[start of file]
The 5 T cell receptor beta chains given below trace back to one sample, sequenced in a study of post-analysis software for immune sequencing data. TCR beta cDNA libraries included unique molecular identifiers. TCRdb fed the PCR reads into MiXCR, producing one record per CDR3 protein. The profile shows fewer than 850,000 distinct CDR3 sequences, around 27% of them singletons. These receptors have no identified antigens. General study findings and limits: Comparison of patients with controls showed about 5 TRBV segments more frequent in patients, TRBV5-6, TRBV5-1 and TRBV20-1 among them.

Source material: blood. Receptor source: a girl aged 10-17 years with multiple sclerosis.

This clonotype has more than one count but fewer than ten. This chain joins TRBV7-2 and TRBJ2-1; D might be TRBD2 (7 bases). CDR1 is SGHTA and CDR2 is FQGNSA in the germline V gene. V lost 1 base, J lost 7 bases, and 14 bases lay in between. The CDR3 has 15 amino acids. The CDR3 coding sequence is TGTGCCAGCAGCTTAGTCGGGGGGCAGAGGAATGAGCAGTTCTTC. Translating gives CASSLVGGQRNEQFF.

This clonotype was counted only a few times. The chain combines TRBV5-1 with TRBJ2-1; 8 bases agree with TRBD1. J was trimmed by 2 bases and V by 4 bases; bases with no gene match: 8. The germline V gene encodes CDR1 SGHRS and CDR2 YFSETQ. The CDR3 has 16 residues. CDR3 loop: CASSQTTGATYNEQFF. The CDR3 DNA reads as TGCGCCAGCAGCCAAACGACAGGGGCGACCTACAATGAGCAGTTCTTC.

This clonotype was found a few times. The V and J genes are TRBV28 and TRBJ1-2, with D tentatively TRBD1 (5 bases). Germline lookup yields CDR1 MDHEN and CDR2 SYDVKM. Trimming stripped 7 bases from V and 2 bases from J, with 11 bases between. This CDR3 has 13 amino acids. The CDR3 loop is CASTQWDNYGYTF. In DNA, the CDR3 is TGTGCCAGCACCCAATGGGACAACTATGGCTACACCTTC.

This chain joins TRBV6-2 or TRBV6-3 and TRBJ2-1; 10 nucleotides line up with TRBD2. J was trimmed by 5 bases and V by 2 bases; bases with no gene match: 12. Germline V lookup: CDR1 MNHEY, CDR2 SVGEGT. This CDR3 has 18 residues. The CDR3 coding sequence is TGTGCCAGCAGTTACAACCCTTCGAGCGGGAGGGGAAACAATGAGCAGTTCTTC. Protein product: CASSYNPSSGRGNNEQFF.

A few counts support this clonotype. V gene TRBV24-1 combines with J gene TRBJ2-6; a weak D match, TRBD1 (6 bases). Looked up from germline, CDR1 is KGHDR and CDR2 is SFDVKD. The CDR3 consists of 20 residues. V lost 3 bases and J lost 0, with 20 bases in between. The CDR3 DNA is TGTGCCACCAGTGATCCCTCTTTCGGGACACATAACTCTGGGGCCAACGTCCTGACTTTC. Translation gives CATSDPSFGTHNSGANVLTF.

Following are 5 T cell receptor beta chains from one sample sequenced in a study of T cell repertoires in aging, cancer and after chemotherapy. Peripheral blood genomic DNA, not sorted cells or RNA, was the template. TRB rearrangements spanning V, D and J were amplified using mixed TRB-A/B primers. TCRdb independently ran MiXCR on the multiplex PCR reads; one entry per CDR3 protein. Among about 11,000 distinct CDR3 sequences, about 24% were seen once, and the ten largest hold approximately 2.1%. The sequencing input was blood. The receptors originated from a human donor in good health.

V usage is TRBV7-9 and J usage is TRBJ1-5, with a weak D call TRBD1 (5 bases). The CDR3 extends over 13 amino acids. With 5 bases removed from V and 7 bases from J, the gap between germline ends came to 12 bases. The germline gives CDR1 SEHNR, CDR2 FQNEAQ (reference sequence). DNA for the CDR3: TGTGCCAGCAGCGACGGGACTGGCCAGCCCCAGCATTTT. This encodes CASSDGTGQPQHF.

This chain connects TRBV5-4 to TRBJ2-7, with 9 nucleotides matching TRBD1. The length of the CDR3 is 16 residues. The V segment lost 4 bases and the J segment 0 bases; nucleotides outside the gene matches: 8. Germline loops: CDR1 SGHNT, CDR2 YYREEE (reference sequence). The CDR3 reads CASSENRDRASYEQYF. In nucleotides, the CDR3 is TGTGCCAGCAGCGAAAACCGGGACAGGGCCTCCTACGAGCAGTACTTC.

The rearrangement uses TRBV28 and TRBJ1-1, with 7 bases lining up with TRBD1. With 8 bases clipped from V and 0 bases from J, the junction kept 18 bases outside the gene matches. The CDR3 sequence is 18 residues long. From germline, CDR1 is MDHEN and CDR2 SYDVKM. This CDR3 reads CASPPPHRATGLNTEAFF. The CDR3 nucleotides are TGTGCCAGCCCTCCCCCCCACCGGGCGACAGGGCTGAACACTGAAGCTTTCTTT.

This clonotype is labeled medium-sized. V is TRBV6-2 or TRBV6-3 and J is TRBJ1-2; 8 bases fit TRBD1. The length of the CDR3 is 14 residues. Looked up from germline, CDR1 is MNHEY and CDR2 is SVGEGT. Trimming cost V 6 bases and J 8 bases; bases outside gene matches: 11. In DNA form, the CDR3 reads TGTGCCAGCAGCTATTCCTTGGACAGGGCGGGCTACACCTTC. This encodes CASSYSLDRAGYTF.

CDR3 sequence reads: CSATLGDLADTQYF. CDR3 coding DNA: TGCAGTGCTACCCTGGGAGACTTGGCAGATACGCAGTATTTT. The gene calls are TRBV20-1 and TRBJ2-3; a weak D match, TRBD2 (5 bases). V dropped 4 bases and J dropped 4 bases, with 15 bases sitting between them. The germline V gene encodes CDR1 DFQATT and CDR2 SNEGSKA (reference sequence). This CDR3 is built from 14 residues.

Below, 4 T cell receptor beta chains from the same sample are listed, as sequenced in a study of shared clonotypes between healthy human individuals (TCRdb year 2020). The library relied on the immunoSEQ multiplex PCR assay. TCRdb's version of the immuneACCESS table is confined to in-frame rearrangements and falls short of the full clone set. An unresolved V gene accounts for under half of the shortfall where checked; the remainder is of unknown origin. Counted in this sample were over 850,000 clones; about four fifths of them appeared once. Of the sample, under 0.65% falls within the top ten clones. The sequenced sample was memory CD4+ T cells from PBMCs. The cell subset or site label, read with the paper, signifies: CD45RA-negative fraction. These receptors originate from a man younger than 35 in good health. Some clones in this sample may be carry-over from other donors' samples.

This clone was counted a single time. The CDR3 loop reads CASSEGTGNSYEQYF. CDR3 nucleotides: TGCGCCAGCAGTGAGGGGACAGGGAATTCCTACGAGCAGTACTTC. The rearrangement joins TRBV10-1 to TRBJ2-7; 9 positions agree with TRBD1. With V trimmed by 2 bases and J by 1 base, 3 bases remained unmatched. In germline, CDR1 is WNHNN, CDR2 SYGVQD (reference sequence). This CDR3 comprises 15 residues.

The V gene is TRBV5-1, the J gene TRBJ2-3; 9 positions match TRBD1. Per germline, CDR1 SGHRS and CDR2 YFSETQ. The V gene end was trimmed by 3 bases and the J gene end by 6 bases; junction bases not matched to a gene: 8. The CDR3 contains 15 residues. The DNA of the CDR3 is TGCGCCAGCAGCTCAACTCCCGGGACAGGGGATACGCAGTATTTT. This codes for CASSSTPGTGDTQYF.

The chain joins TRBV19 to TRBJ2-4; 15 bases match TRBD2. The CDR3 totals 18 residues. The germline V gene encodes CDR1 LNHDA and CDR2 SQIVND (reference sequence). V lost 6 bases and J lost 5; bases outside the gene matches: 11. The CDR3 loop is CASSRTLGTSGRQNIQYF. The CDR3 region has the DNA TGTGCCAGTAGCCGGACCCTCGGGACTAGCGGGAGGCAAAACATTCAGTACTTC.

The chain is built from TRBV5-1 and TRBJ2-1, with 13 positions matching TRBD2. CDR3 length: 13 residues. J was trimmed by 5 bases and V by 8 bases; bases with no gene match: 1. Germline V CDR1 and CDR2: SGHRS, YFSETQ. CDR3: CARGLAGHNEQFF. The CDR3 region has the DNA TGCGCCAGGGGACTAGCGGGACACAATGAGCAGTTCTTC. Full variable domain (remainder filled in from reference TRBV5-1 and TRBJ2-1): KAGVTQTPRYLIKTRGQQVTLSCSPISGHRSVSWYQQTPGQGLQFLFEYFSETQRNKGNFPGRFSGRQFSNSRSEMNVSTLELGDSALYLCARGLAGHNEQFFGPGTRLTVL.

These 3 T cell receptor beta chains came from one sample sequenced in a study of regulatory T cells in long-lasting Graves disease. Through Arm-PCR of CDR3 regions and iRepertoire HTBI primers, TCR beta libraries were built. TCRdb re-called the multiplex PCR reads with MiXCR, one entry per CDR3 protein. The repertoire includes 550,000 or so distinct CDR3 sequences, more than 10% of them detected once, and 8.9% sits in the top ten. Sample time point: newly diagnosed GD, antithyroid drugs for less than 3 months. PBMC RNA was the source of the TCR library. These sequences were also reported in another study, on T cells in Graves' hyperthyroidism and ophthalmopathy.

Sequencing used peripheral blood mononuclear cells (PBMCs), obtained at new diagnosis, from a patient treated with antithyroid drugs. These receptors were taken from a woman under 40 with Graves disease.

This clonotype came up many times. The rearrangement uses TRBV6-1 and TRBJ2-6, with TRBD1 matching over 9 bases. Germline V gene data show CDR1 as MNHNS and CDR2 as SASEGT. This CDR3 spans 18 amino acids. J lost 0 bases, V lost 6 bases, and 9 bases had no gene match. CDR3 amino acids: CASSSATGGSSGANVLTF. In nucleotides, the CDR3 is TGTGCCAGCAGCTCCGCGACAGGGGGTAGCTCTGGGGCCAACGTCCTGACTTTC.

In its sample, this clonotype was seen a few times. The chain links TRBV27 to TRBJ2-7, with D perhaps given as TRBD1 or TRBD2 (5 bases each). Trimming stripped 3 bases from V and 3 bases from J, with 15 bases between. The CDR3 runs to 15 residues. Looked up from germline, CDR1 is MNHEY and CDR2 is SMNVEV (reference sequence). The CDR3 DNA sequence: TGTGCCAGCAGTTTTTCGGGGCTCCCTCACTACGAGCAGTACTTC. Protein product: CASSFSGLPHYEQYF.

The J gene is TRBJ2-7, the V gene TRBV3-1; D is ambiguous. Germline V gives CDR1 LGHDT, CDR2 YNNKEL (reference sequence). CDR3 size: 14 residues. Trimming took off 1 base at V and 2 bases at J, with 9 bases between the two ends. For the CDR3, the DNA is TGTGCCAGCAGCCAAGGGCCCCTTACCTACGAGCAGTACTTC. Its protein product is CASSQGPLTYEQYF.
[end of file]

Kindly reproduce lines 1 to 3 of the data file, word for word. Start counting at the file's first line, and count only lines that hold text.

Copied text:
The 5 T cell receptor beta chains given below trace back to one sample, sequenced in a study of post-analysis software for immune sequencing data. TCR beta cDNA libraries included unique molecular identifiers. TCRdb fed the PCR reads into MiXCR, producing one record per CDR3 protein. The profile shows fewer than 850,000 distinct CDR3 sequences, around 27% of them singletons. These receptors have no identified antigens. General study findings and limits: Comparison of patients with controls showed about 5 TRBV segments more frequent in patients, TRBV5-6, TRBV5-1 and TRBV20-1 among them.

Source material: blood. Receptor source: a girl aged 10-17 years with multiple sclerosis.

This clonotype has more than one count but fewer than ten. This chain joins TRBV7-2 and TRBJ2-1; D might be TRBD2 (7 bases). CDR1 is SGHTA and CDR2 is FQGNSA in the germline V gene. V lost 1 base, J lost 7 bases, and 14 bases lay in between. The CDR3 has 15 amino acids. The CDR3 coding sequence is TGTGCCAGCAGCTTAGTCGGGGGGCAGAGGAATGAGCAGTTCTTC. Translating gives CASSLVGGQRNEQFF.